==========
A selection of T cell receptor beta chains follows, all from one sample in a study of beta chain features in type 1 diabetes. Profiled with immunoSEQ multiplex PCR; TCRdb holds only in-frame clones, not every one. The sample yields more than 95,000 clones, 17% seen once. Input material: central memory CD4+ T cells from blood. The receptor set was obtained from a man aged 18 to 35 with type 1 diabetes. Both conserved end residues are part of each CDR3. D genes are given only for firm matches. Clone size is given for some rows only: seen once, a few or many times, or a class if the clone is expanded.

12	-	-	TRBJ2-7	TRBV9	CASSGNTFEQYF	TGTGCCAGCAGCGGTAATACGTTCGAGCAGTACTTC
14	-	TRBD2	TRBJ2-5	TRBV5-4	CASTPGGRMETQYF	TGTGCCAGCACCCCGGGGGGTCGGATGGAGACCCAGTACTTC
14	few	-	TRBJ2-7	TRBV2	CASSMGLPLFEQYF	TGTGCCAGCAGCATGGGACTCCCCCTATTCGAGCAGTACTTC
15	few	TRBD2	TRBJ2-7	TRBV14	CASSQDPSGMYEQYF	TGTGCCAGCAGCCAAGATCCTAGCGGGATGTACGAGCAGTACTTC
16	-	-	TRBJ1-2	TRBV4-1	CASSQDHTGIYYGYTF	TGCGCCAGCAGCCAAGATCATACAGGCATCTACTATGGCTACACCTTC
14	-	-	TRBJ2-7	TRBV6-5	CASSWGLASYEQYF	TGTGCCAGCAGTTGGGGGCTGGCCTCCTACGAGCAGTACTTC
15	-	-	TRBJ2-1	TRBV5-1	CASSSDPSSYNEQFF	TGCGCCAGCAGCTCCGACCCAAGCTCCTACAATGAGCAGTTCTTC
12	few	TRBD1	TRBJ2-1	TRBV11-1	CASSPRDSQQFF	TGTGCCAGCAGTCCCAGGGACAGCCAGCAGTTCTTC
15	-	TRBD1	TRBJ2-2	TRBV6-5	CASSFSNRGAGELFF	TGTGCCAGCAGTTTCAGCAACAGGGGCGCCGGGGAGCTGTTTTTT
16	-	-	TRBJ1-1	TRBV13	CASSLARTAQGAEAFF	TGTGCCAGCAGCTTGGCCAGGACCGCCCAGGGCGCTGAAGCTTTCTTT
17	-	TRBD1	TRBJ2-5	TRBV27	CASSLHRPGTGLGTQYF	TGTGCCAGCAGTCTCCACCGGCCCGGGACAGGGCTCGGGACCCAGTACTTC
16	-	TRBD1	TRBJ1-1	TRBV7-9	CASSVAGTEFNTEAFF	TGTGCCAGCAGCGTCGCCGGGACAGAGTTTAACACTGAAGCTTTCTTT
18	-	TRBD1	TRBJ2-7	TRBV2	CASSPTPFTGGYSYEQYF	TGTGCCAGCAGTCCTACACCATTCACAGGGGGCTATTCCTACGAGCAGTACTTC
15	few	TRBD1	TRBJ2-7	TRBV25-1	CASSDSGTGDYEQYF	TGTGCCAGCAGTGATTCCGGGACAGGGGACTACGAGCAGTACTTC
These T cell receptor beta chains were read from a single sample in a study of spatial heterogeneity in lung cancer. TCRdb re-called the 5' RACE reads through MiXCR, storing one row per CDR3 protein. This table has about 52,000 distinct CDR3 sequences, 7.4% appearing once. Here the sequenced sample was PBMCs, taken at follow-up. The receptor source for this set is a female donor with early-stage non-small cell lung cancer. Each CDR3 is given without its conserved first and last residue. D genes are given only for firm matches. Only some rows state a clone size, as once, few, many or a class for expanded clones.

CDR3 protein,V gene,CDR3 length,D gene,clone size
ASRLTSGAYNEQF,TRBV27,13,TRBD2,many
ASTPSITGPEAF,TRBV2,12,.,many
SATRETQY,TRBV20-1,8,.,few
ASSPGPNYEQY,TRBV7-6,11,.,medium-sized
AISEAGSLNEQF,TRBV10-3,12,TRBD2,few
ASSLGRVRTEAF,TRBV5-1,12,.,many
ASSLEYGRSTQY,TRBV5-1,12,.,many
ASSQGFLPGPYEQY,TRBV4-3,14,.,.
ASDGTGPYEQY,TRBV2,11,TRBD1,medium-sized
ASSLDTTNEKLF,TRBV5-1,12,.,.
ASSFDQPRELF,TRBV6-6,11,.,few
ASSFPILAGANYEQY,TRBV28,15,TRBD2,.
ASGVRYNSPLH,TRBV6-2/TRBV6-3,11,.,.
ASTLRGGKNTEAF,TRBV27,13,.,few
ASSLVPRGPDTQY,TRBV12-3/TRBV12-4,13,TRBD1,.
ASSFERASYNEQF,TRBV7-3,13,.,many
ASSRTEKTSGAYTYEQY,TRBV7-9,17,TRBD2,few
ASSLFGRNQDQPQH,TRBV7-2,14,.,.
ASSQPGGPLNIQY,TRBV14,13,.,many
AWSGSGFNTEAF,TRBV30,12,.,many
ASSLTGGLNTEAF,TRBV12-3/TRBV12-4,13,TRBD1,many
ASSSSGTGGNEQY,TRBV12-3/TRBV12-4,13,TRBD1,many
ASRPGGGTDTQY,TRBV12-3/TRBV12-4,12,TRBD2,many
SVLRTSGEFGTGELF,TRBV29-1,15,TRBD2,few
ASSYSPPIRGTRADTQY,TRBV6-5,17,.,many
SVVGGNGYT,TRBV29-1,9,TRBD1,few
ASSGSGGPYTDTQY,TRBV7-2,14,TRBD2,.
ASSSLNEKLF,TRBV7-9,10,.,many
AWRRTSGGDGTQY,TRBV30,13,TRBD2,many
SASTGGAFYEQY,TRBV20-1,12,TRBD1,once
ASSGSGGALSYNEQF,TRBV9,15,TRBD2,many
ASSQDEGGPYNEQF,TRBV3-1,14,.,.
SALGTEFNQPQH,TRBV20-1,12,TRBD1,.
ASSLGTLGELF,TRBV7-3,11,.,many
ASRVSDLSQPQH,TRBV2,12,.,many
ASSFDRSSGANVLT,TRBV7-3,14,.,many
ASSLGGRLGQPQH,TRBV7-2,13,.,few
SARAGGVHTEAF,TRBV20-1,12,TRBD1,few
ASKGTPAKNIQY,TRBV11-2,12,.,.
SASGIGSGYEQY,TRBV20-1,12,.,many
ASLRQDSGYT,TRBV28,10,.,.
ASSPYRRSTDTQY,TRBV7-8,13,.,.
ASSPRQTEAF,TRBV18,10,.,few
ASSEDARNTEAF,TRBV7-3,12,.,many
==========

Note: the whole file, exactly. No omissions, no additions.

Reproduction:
A selection of T cell receptor beta chains follows, all from one sample in a study of beta chain features in type 1 diabetes. Profiled with immunoSEQ multiplex PCR; TCRdb holds only in-frame clones, not every one. The sample yields more than 95,000 clones, 17% seen once. Input material: central memory CD4+ T cells from blood. The receptor set was obtained from a man aged 18 to 35 with type 1 diabetes. Both conserved end residues are part of each CDR3. D genes are given only for firm matches. Clone size is given for some rows only: seen once, a few or many times, or a class if the clone is expanded.

12	-	-	TRBJ2-7	TRBV9	CASSGNTFEQYF	TGTGCCAGCAGCGGTAATACGTTCGAGCAGTACTTC
14	-	TRBD2	TRBJ2-5	TRBV5-4	CASTPGGRMETQYF	TGTGCCAGCACCCCGGGGGGTCGGATGGAGACCCAGTACTTC
14	few	-	TRBJ2-7	TRBV2	CASSMGLPLFEQYF	TGTGCCAGCAGCATGGGACTCCCCCTATTCGAGCAGTACTTC
15	few	TRBD2	TRBJ2-7	TRBV14	CASSQDPSGMYEQYF	TGTGCCAGCAGCCAAGATCCTAGCGGGATGTACGAGCAGTACTTC
16	-	-	TRBJ1-2	TRBV4-1	CASSQDHTGIYYGYTF	TGCGCCAGCAGCCAAGATCATACAGGCATCTACTATGGCTACACCTTC
14	-	-	TRBJ2-7	TRBV6-5	CASSWGLASYEQYF	TGTGCCAGCAGTTGGGGGCTGGCCTCCTACGAGCAGTACTTC
15	-	-	TRBJ2-1	TRBV5-1	CASSSDPSSYNEQFF	TGCGCCAGCAGCTCCGACCCAAGCTCCTACAATGAGCAGTTCTTC
12	few	TRBD1	TRBJ2-1	TRBV11-1	CASSPRDSQQFF	TGTGCCAGCAGTCCCAGGGACAGCCAGCAGTTCTTC
15	-	TRBD1	TRBJ2-2	TRBV6-5	CASSFSNRGAGELFF	TGTGCCAGCAGTTTCAGCAACAGGGGCGCCGGGGAGCTGTTTTTT
16	-	-	TRBJ1-1	TRBV13	CASSLARTAQGAEAFF	TGTGCCAGCAGCTTGGCCAGGACCGCCCAGGGCGCTGAAGCTTTCTTT
17	-	TRBD1	TRBJ2-5	TRBV27	CASSLHRPGTGLGTQYF	TGTGCCAGCAGTCTCCACCGGCCCGGGACAGGGCTCGGGACCCAGTACTTC
16	-	TRBD1	TRBJ1-1	TRBV7-9	CASSVAGTEFNTEAFF	TGTGCCAGCAGCGTCGCCGGGACAGAGTTTAACACTGAAGCTTTCTTT
18	-	TRBD1	TRBJ2-7	TRBV2	CASSPTPFTGGYSYEQYF	TGTGCCAGCAGTCCTACACCATTCACAGGGGGCTATTCCTACGAGCAGTACTTC
15	few	TRBD1	TRBJ2-7	TRBV25-1	CASSDSGTGDYEQYF	TGTGCCAGCAGTGATTCCGGGACAGGGGACTACGAGCAGTACTTC
These T cell receptor beta chains were read from a single sample in a study of spatial heterogeneity in lung cancer. TCRdb re-called the 5' RACE reads through MiXCR, storing one row per CDR3 protein. This table has about 52,000 distinct CDR3 sequences, 7.4% appearing once. Here the sequenced sample was PBMCs, taken at follow-up. The receptor source for this set is a female donor with early-stage non-small cell lung cancer. Each CDR3 is given without its conserved first and last residue. D genes are given only for firm matches. Only some rows state a clone size, as once, few, many or a class for expanded clones.

CDR3 protein,V gene,CDR3 length,D gene,clone size
ASRLTSGAYNEQF,TRBV27,13,TRBD2,many
ASTPSITGPEAF,TRBV2,12,.,many
SATRETQY,TRBV20-1,8,.,few
ASSPGPNYEQY,TRBV7-6,11,.,medium-sized
AISEAGSLNEQF,TRBV10-3,12,TRBD2,few
ASSLGRVRTEAF,TRBV5-1,12,.,many
ASSLEYGRSTQY,TRBV5-1,12,.,many
ASSQGFLPGPYEQY,TRBV4-3,14,.,.
ASDGTGPYEQY,TRBV2,11,TRBD1,medium-sized
ASSLDTTNEKLF,TRBV5-1,12,.,.
ASSFDQPRELF,TRBV6-6,11,.,few
ASSFPILAGANYEQY,TRBV28,15,TRBD2,.
ASGVRYNSPLH,TRBV6-2/TRBV6-3,11,.,.
ASTLRGGKNTEAF,TRBV27,13,.,few
ASSLVPRGPDTQY,TRBV12-3/TRBV12-4,13,TRBD1,.
ASSFERASYNEQF,TRBV7-3,13,.,many
ASSRTEKTSGAYTYEQY,TRBV7-9,17,TRBD2,few
ASSLFGRNQDQPQH,TRBV7-2,14,.,.
ASSQPGGPLNIQY,TRBV14,13,.,many
AWSGSGFNTEAF,TRBV30,12,.,many
ASSLTGGLNTEAF,TRBV12-3/TRBV12-4,13,TRBD1,many
ASSSSGTGGNEQY,TRBV12-3/TRBV12-4,13,TRBD1,many
ASRPGGGTDTQY,TRBV12-3/TRBV12-4,12,TRBD2,many
SVLRTSGEFGTGELF,TRBV29-1,15,TRBD2,few
ASSYSPPIRGTRADTQY,TRBV6-5,17,.,many
SVVGGNGYT,TRBV29-1,9,TRBD1,few
ASSGSGGPYTDTQY,TRBV7-2,14,TRBD2,.
ASSSLNEKLF,TRBV7-9,10,.,many
AWRRTSGGDGTQY,TRBV30,13,TRBD2,many
SASTGGAFYEQY,TRBV20-1,12,TRBD1,once
ASSGSGGALSYNEQF,TRBV9,15,TRBD2,many
ASSQDEGGPYNEQF,TRBV3-1,14,.,.
SALGTEFNQPQH,TRBV20-1,12,TRBD1,.
ASSLGTLGELF,TRBV7-3,11,.,many
ASRVSDLSQPQH,TRBV2,12,.,many
ASSFDRSSGANVLT,TRBV7-3,14,.,many
ASSLGGRLGQPQH,TRBV7-2,13,.,few
SARAGGVHTEAF,TRBV20-1,12,TRBD1,few
ASKGTPAKNIQY,TRBV11-2,12,.,.
SASGIGSGYEQY,TRBV20-1,12,.,many
ASLRQDSGYT,TRBV28,10,.,.
ASSPYRRSTDTQY,TRBV7-8,13,.,.
ASSPRQTEAF,TRBV18,10,.,few
ASSEDARNTEAF,TRBV7-3,12,.,many